Thelma and Louise fits into the fugitive-couple-on-the-run order of movies such as You Only Live Once, They Live By Night, Bonnie and Clyde, Thieves Like Us and Badlands, to name a few. The difference, of course, is that, here, both parts of the couple are female, on the run in a man's world full of sexist slobs and patronizing patriarchs. But what should have been an exciting, unpredictable journey of self-discovery for these women too often feels like it's been road-mapped in advance, even though there's no clear destination.Scott undermines the movie's political points by portraying two key male characters as editorial-cartoon idiots. If only things were that simple. Thelma's husband Darryl is just too one-note awful to be believable, pointedly interrupting an urgent phone call from his wife to cheer a football play on television. (Get the point?)
And a truck driver who makes lewd remarks to Thelma and Louise is portrayed as such a grotesquely ridiculous cretin that he fails to represent any serious threat to them. Really, how intimidating can a slobbering, two-dimensional 'toon be? His fate is drained of meaning because he's too freakish to actually stand in for the panting male sexism that he's supposed to represent. Both these guys are oversized cardboard villains, knocked over with bludgeons rather than skewered with satirical daggers. This is the equivalent of Alan Parker's racist Mississippi Burning, which posits that all racists are easily identifiable by their hideous physical malformations, when in fact racism and sexism are insidious because they manifest themselves in thousands of inconspicuous ways, not because the people who perpetuate them are just plain ugly, inside and out.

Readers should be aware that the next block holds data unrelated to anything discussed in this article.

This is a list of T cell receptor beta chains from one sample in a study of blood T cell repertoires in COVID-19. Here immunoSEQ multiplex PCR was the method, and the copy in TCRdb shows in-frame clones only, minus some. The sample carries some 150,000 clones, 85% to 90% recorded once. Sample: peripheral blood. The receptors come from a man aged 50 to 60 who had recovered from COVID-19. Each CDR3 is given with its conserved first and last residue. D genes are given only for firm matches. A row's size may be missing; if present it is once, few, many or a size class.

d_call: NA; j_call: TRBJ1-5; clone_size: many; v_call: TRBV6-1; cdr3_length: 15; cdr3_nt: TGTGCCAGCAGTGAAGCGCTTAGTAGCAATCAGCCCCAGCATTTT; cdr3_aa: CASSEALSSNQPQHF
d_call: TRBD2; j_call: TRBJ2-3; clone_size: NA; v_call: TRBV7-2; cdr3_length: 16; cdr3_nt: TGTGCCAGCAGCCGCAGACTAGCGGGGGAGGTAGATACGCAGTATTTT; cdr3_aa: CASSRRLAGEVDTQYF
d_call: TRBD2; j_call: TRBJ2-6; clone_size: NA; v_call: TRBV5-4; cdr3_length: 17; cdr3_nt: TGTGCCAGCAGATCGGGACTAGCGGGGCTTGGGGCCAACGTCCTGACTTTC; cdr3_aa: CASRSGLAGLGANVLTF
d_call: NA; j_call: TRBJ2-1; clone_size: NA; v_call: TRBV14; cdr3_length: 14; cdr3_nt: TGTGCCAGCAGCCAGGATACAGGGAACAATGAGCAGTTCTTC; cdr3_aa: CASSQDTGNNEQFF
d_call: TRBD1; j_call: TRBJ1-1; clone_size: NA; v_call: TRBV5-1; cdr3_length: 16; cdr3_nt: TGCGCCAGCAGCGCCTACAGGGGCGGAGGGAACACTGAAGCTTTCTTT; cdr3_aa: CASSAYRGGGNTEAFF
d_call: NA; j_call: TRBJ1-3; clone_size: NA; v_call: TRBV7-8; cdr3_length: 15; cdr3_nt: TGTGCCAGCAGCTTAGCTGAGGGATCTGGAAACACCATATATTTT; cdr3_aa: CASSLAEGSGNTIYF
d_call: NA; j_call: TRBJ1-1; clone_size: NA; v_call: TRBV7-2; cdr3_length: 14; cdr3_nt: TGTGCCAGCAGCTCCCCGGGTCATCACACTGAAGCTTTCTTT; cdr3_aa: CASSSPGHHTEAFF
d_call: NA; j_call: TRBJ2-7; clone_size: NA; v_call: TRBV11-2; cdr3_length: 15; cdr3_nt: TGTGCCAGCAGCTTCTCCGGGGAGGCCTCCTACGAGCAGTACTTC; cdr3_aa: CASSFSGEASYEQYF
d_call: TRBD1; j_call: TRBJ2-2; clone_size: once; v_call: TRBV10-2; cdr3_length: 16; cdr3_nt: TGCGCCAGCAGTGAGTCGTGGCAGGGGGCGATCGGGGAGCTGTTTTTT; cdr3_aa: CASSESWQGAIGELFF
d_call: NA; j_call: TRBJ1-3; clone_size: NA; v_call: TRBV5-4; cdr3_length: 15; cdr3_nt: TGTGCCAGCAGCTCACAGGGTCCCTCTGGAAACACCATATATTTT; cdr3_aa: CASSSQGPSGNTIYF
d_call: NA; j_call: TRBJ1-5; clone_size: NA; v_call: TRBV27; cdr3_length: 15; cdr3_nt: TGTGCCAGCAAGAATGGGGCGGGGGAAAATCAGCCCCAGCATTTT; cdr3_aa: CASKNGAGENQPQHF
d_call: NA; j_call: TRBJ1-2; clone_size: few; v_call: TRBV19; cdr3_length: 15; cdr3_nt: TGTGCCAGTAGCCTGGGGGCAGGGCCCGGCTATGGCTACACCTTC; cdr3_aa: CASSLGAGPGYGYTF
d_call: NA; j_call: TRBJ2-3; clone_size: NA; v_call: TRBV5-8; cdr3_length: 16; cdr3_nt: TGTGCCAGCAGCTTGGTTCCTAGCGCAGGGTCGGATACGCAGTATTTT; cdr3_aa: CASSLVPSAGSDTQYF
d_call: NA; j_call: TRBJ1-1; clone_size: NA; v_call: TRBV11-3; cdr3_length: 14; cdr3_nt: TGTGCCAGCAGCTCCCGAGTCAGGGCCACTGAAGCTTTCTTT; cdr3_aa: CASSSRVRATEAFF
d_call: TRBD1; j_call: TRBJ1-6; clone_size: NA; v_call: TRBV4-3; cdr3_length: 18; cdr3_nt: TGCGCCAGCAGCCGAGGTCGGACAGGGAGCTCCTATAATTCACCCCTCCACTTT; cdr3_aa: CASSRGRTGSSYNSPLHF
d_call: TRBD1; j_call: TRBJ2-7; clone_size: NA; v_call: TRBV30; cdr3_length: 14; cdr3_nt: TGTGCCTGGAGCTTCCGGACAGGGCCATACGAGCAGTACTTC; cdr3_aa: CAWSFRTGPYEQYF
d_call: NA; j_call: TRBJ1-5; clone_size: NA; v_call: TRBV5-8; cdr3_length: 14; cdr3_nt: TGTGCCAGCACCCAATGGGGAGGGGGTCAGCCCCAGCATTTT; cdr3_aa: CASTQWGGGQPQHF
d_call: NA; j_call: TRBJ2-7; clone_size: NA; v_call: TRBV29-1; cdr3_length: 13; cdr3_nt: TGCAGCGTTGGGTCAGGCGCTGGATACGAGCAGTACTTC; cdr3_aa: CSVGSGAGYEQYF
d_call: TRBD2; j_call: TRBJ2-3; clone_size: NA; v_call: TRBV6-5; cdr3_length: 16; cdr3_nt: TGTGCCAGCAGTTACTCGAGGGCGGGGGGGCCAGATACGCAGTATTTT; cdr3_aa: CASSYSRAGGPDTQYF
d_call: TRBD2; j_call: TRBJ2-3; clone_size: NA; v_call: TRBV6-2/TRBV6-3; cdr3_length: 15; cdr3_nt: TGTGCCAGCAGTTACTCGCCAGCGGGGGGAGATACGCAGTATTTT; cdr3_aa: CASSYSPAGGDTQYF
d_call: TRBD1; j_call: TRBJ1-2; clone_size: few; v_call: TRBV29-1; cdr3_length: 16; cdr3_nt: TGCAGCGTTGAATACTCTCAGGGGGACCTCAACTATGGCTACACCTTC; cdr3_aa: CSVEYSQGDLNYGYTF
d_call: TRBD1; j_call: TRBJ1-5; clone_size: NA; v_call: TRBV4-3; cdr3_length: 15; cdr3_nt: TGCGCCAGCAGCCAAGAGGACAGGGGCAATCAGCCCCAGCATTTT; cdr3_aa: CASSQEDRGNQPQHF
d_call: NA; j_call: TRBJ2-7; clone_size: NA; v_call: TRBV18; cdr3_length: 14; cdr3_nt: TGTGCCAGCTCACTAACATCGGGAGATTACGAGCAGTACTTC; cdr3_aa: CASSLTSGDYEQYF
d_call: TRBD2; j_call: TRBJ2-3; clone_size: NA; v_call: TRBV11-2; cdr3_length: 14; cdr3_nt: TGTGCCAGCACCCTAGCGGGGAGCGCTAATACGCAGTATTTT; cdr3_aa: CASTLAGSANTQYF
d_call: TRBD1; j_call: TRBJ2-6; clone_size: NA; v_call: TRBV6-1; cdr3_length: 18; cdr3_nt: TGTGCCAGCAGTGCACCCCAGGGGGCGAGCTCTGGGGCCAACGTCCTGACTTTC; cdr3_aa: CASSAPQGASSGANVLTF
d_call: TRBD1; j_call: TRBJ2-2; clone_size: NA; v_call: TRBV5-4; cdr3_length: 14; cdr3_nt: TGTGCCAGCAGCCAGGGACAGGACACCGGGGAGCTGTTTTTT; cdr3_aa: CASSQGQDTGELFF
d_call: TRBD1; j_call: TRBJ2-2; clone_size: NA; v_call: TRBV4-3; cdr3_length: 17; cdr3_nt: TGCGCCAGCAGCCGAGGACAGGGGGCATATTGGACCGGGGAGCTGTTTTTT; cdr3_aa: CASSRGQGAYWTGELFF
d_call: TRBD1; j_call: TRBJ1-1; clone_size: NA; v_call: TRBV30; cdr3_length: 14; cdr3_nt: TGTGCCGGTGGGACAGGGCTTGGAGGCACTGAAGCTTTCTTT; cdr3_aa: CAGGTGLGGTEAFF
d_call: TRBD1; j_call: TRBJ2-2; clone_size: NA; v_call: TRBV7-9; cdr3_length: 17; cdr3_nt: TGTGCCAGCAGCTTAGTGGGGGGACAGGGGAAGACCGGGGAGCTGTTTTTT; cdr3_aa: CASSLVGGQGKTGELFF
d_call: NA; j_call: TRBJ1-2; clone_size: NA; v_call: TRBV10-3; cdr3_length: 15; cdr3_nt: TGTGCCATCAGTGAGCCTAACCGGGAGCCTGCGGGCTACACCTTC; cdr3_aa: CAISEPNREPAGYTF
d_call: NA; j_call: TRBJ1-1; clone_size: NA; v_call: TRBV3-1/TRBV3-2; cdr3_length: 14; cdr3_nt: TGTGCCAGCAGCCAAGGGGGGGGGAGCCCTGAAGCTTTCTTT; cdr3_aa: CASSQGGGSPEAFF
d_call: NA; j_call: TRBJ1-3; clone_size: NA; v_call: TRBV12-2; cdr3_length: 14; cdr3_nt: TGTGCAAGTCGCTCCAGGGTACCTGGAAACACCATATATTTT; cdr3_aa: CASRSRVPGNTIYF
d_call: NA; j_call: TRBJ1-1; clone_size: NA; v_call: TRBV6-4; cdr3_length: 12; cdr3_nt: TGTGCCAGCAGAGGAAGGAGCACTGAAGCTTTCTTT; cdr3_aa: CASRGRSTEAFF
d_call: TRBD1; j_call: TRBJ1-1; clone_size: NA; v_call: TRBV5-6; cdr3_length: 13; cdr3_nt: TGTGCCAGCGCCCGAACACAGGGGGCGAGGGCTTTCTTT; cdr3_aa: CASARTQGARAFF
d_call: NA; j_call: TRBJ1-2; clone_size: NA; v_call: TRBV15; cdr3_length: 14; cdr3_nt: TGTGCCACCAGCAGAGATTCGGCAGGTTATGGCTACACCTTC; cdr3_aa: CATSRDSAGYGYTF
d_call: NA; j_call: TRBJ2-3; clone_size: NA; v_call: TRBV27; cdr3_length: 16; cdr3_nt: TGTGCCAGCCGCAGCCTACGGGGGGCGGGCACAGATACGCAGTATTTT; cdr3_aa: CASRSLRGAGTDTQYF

In the depiction of four other crucial male characters, however, (Thelma and Louise are virtually the only women in the movie, except for a few waitresses) the movie is more successfully complex. J.D. (Brad Pitt), a sweet-talking, seductive young hitchhiker to whom Thelma takes a shine is the ideal blend of golden boy and con man. Harlan (Timothy Carhart), a good ol' boy pick-up artist who comes on to Thelma at a truck stop saloon, changes from charming to threatening with terrifying suddenness. Hal (Harvey Keitel) is a kind of guardian angel police officer who empathizes with and feels protective of Thelma and Louise, even as he helps track them down. And Jimmy (Michael Madsen), Louise's noncommittal boyfriend, is a wandering musician who loves her but hasn't the faintest idea of how to express it.In the end, the movie throws away any kind of humanity for hollow iconography: bleakly beautiful southwestern landscapes, guns, and gorgeous antique cars involved in the same old car chases with herds of police vehicles. How pathetic that Hollywood's idea of "feminist" movie-making is to simply give these gals a gun and a hot car. This movie should have felt dangerous and unpredictable, not framed and composed like a page out of Vanity Fair. Too bad so much of the tension and passion is petrified under layers of cinematic nail polish.
And while there's some cheap-thrill cathartic value to seeing the gender tables turned, that's not enough to sustain it, even with this terrific cast. For better or worse, Sarandon and Davis just seem so much smarter and livelier than this patronizing material. Gender-switching a traditional male-oriented genre is an intriguing place to start, but Thelma and Louise only key-scratches the lustrous surface, and then takes a joy ride off into the pre-fab, picture-pretty sunset.Back to screening room